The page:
The number of new COVID-19 cases across the globe has exceeded 5 million.
How the situation is evolving in the European Union?
Aside from Spain, which has had 1 blip of over 1,000, we’ve seen the most adversely affected see sub-1,000 new cases each day for 9 consecutive days. The most affected being France, Germany, Italy, and Spain.
We had some concerns over how quickly governments were easing lockdown measures. When we factor in the 2-week incubation period, these numbers are fairly positive. They should give the markets some hope that a 2nd wave can be avoided.
Governments are about a 4-5 day period and about a week out to convince the more pessimistic…
If we look at China as a base case that should also be supportive.
We can then also look at virus vaccine news that has also been market positive late last week and early this week.
It appears that the coronavirus crisis continues to hit the global economy dramatically.
In the meantime, are there any improvements?
From the economic data, shifting through May and June numbers, the focus remains on employment and business and consumer confidence figures.
In Germany this week, we saw both business and consumer confidence improve, coming off the back the easing of lockdown measures.
The key, however, remains labor market conditions, which need to materially improve to drive confidence and consumption.
Expect these to be the key areas of focus and to drive the market near-term.
A pickup in consumption would drive a service sector recovery that would then filter through to the manufacturing sector.
Despite positive forecasts, the US-China conflict continues to be in the spotlight. Also, the Chinese government introduced a new HK Securities Law.
How did these events affect the markets?
There was some skepticism over the phase 1 trade agreement. We then saw accusations fly over the cause of the coronavirus pandemic leading to a deterioration in relations.
China has responded with the HK Securities Law and the U.S government is expected to respond in kind this week. This could include sanctions.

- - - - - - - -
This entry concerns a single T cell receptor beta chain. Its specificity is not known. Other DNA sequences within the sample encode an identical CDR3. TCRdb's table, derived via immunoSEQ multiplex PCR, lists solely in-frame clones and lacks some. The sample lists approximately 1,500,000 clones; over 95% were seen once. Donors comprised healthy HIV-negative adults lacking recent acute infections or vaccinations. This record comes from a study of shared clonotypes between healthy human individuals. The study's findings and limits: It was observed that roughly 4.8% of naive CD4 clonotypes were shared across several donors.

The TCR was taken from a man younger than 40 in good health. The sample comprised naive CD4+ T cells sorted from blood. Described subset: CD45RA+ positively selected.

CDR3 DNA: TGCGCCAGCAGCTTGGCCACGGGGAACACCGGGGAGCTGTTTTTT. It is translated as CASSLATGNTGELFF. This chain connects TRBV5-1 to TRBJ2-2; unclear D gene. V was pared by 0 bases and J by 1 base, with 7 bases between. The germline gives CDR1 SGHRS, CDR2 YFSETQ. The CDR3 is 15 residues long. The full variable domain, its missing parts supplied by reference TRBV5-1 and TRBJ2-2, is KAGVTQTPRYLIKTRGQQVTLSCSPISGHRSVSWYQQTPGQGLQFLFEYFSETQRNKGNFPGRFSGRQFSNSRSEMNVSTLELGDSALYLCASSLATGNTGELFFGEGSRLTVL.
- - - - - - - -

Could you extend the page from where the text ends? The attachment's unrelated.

The markets have been almost Teflon in the early part of the week. On Wednesday morning, however, we saw risk appetite tested, as focus shifted back to the U.S – China tensions.
This shift in focus came as Trump announced that the U.S will respond to China’s plans for HK.
Let’s see what happens there. Beijing is not going to sit back this time around, not after the year-and-a-half that it took to come up with a phase 1 trade agreement.
Risk appetite will be tested. We do have COVID-19 news to keep the markets buoyed and there is also vaccine talk to provide support.
U.S China tensions, that relationship isn’t going to improve any time soon. Could you imagine a China-Russia alliance against the U.S and anyone else who wants to jump on Trump’s bandwagon?
That would certainly give the markets a rough time, particularly with Iran there in the Middle East as well.
It seems like the US-China tensions do not influence the markets significantly.
Meanwhile, is there anything else notable in regards to commodities and geopolitics?
Other than COVID-19, vaccines, and U.S China relations, there’s very little else to consider from a global financial market perspective.
There is one thing to consider, however, looking further down the track. Will the markets be as optimistic about the economic recovery once June stats begin to come out.
We saw May’s economic indicators show economic activity pickup from the depths of the abyss in April figures.
If we see June numbers fall off from May, then that optimism will come into question. May would have seen a larger pickup just due to the fact that economies were reopening.
I’m not convinced that the global economy will recover as quickly as the markets suggest. When you look at the equity markets and the rebound in the Aussie Dollar and Loonie. These are quite big moves when considering the doom and gloom ahead.
So, let’s see what happens when we begin to see June numbers…
For a look at all of today’s economic events, check out our economic calendar.